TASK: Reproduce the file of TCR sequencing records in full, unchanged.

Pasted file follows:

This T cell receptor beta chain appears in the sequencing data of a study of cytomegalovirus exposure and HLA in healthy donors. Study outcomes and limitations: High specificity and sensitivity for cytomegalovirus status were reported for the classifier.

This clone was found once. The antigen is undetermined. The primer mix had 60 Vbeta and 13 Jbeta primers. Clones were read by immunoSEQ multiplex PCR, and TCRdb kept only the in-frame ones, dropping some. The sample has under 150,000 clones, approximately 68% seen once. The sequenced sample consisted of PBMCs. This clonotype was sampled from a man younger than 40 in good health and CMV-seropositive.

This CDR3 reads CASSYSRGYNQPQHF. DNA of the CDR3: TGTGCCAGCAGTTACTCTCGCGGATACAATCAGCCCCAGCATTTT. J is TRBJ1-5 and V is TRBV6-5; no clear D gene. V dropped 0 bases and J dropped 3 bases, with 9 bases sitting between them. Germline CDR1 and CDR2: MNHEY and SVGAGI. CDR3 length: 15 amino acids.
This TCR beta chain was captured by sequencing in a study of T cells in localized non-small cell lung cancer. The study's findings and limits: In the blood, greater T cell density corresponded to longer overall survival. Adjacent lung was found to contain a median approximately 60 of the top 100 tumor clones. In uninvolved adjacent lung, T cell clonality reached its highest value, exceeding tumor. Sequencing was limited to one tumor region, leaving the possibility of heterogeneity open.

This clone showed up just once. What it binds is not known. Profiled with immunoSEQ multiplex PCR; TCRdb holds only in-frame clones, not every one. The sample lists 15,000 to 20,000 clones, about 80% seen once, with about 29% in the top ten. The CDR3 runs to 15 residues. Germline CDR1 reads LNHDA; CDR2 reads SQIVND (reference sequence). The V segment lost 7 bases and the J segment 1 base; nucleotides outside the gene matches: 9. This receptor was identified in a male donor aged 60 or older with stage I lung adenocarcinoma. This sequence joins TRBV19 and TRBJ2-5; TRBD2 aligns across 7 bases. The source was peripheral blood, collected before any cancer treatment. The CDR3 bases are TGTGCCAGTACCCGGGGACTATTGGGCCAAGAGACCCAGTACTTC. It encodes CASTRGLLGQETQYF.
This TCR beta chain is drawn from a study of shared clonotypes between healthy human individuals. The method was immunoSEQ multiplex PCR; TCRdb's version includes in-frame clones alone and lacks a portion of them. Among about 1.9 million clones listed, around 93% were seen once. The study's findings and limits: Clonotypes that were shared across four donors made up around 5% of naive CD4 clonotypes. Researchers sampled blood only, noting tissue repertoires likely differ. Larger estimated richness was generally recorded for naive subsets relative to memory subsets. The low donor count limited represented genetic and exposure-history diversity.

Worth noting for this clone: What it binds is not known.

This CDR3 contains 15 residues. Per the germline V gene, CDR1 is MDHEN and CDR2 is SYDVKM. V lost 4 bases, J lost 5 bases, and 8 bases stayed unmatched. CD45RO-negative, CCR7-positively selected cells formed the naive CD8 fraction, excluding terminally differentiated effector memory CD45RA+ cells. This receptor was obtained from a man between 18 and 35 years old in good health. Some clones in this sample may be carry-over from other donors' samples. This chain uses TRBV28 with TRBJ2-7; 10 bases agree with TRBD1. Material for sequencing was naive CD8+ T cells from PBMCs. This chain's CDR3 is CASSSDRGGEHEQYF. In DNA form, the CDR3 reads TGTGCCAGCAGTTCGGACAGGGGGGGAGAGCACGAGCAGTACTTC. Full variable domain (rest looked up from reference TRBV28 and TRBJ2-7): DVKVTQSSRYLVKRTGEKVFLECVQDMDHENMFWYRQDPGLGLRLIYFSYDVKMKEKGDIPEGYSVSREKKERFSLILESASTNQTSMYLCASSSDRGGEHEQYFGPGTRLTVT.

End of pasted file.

This T cell receptor beta chain appears in the sequencing data of a study of cytomegalovirus exposure and HLA in healthy donors. Study outcomes and limitations: High specificity and sensitivity for cytomegalovirus status were reported for the classifier.

This clone was found once. The antigen is undetermined. The primer mix had 60 Vbeta and 13 Jbeta primers. Clones were read by immunoSEQ multiplex PCR, and TCRdb kept only the in-frame ones, dropping some. The sample has under 150,000 clones, approximately 68% seen once. The sequenced sample consisted of PBMCs. This clonotype was sampled from a man younger than 40 in good health and CMV-seropositive.

This CDR3 reads CASSYSRGYNQPQHF. DNA of the CDR3: TGTGCCAGCAGTTACTCTCGCGGATACAATCAGCCCCAGCATTTT. J is TRBJ1-5 and V is TRBV6-5; no clear D gene. V dropped 0 bases and J dropped 3 bases, with 9 bases sitting between them. Germline CDR1 and CDR2: MNHEY and SVGAGI. CDR3 length: 15 amino acids.
This TCR beta chain was captured by sequencing in a study of T cells in localized non-small cell lung cancer. The study's findings and limits: In the blood, greater T cell density corresponded to longer overall survival. Adjacent lung was found to contain a median approximately 60 of the top 100 tumor clones. In uninvolved adjacent lung, T cell clonality reached its highest value, exceeding tumor. Sequencing was limited to one tumor region, leaving the possibility of heterogeneity open.

This clone showed up just once. What it binds is not known. Profiled with immunoSEQ multiplex PCR; TCRdb holds only in-frame clones, not every one. The sample lists 15,000 to 20,000 clones, about 80% seen once, with about 29% in the top ten. The CDR3 runs to 15 residues. Germline CDR1 reads LNHDA; CDR2 reads SQIVND (reference sequence). The V segment lost 7 bases and the J segment 1 base; nucleotides outside the gene matches: 9. This receptor was identified in a male donor aged 60 or older with stage I lung adenocarcinoma. This sequence joins TRBV19 and TRBJ2-5; TRBD2 aligns across 7 bases. The source was peripheral blood, collected before any cancer treatment. The CDR3 bases are TGTGCCAGTACCCGGGGACTATTGGGCCAAGAGACCCAGTACTTC. It encodes CASTRGLLGQETQYF.
This TCR beta chain is drawn from a study of shared clonotypes between healthy human individuals. The method was immunoSEQ multiplex PCR; TCRdb's version includes in-frame clones alone and lacks a portion of them. Among about 1.9 million clones listed, around 93% were seen once. The study's findings and limits: Clonotypes that were shared across four donors made up around 5% of naive CD4 clonotypes. Researchers sampled blood only, noting tissue repertoires likely differ. Larger estimated richness was generally recorded for naive subsets relative to memory subsets. The low donor count limited represented genetic and exposure-history diversity.

Worth noting for this clone: What it binds is not known.

This CDR3 contains 15 residues. Per the germline V gene, CDR1 is MDHEN and CDR2 is SYDVKM. V lost 4 bases, J lost 5 bases, and 8 bases stayed unmatched. CD45RO-negative, CCR7-positively selected cells formed the naive CD8 fraction, excluding terminally differentiated effector memory CD45RA+ cells. This receptor was obtained from a man between 18 and 35 years old in good health. Some clones in this sample may be carry-over from other donors' samples. This chain uses TRBV28 with TRBJ2-7; 10 bases agree with TRBD1. Material for sequencing was naive CD8+ T cells from PBMCs. This chain's CDR3 is CASSSDRGGEHEQYF. In DNA form, the CDR3 reads TGTGCCAGCAGTTCGGACAGGGGGGGAGAGCACGAGCAGTACTTC. Full variable domain (rest looked up from reference TRBV28 and TRBJ2-7): DVKVTQSSRYLVKRTGEKVFLECVQDMDHENMFWYRQDPGLGLRLIYFSYDVKMKEKGDIPEGYSVSREKKERFSLILESASTNQTSMYLCASSSDRGGEHEQYFGPGTRLTVT.